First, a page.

The Bard of Buffalo Bayou is an old hand at eggcorns; much of his life has been based upon misunderstandings.

            For all intensive purposes,
            I’m just biting my time,
            Till the day that I pass mustard
            And learn to step on a dime.

            When I was just a whimper-snapper,
            My clothes were handy-down.
            But now I am of lethal age,
            And happy as a clown.            
 

Monday, August 17, 2015

Herky-Jerky


There is no shortage of words for offensive people—many of them vulgar terms derived from the names of body parts that are not uttered in polite company. One of the seemingly more acceptable words, which has stood the test of time, is jerk.  But its origin may not be as squeaky-clean as we think.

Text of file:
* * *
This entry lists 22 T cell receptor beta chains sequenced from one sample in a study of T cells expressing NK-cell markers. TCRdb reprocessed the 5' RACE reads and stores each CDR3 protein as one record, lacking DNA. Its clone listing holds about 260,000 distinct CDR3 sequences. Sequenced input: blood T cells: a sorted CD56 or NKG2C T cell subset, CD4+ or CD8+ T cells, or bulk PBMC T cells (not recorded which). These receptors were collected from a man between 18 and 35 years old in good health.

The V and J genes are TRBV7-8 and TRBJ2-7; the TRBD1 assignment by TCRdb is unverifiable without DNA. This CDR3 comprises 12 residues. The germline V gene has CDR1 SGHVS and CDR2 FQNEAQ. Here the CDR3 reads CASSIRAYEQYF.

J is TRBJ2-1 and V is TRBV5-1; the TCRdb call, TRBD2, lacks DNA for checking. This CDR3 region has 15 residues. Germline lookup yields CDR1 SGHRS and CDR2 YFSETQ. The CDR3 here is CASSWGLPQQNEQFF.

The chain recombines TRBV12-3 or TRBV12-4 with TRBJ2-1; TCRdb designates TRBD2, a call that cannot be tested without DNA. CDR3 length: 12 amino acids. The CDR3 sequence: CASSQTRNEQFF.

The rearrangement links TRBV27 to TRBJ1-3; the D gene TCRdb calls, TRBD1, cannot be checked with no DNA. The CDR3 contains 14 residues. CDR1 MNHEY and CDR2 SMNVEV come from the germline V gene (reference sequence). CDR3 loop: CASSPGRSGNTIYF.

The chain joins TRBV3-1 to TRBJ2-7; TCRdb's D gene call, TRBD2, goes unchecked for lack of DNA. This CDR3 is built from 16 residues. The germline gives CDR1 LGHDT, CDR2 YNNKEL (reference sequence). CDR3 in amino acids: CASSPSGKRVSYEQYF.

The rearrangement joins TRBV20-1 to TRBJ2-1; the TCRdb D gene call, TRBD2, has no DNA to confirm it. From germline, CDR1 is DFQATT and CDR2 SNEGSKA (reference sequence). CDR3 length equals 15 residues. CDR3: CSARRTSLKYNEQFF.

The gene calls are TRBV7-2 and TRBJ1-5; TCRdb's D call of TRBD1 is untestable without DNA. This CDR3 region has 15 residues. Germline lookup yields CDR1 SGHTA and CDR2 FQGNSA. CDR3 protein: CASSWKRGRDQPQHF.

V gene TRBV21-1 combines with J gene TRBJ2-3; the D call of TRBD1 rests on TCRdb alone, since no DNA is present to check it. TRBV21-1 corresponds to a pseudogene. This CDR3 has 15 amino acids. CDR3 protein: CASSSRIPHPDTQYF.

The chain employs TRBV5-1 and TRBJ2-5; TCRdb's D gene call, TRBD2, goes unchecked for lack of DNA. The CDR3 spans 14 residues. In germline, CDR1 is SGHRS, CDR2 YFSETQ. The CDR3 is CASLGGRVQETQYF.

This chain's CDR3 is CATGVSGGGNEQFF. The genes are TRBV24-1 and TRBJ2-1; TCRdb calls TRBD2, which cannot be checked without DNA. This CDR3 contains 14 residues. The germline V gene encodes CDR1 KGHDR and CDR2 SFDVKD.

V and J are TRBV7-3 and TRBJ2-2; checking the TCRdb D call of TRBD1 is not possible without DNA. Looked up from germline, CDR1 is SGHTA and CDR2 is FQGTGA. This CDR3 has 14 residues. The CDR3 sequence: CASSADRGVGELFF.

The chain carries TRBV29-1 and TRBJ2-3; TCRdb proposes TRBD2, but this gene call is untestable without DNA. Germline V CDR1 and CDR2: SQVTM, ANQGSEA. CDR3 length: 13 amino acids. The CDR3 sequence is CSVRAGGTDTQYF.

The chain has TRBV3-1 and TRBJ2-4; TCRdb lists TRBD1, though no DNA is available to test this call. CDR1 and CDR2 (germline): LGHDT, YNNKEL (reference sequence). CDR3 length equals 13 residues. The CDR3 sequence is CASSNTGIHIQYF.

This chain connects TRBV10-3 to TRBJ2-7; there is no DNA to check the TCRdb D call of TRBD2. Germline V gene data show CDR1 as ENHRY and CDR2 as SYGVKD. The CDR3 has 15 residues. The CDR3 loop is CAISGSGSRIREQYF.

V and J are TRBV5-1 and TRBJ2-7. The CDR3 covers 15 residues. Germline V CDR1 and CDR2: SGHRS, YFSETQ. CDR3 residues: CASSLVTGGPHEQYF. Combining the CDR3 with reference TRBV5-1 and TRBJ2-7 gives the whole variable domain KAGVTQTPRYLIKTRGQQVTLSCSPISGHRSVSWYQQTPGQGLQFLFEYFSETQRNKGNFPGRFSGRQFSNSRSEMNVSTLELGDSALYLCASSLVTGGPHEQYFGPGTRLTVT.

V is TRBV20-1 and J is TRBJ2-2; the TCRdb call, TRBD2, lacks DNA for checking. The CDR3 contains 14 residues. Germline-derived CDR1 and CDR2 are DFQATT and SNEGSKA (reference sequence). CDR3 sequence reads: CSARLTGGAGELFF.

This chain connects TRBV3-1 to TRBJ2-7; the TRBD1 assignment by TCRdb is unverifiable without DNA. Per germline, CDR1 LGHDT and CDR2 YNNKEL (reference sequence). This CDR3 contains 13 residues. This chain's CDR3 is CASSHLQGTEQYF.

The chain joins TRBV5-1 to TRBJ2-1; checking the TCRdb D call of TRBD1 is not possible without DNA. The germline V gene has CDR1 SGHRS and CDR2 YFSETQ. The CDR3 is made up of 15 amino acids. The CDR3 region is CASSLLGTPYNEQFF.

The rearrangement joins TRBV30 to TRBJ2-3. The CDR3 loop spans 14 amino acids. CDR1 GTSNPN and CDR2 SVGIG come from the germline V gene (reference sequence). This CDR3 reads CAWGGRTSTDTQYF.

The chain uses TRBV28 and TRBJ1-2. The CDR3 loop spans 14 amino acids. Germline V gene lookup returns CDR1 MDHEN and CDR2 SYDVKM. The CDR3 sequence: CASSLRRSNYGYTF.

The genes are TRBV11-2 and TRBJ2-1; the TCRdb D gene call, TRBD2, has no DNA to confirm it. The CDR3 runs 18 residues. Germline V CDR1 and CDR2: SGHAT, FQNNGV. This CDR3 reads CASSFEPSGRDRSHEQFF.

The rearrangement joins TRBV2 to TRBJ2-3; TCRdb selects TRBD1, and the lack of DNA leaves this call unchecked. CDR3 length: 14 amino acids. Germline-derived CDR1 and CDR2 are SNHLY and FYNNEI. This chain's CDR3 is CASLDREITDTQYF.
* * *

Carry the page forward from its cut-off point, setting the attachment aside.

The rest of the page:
Jerk, defined as a “tedious, ineffectual, or stupid person,” has been around since the 1930s, and most etymologists trace its origin to the phrase “jerkwater town.” Such a town was too small to have a regular railroad station, but since steam engines needed water periodically, these villages served as “water stops,” where trains would remain only long enough to fill up. The water was usually held in a tower with a hanging chain, which the train’s boilerman would “jerk” to start the water flowing. Hence, the towns were known as “jerkwater towns.” Traveling carnival performers began to refer disdainfully to people who lived in these insignificant towns as “jerks.” The term gradually came to have a wider application to anyone deficient in certain desirable qualities. Today you can even find numerous jerks in our largest metropolises.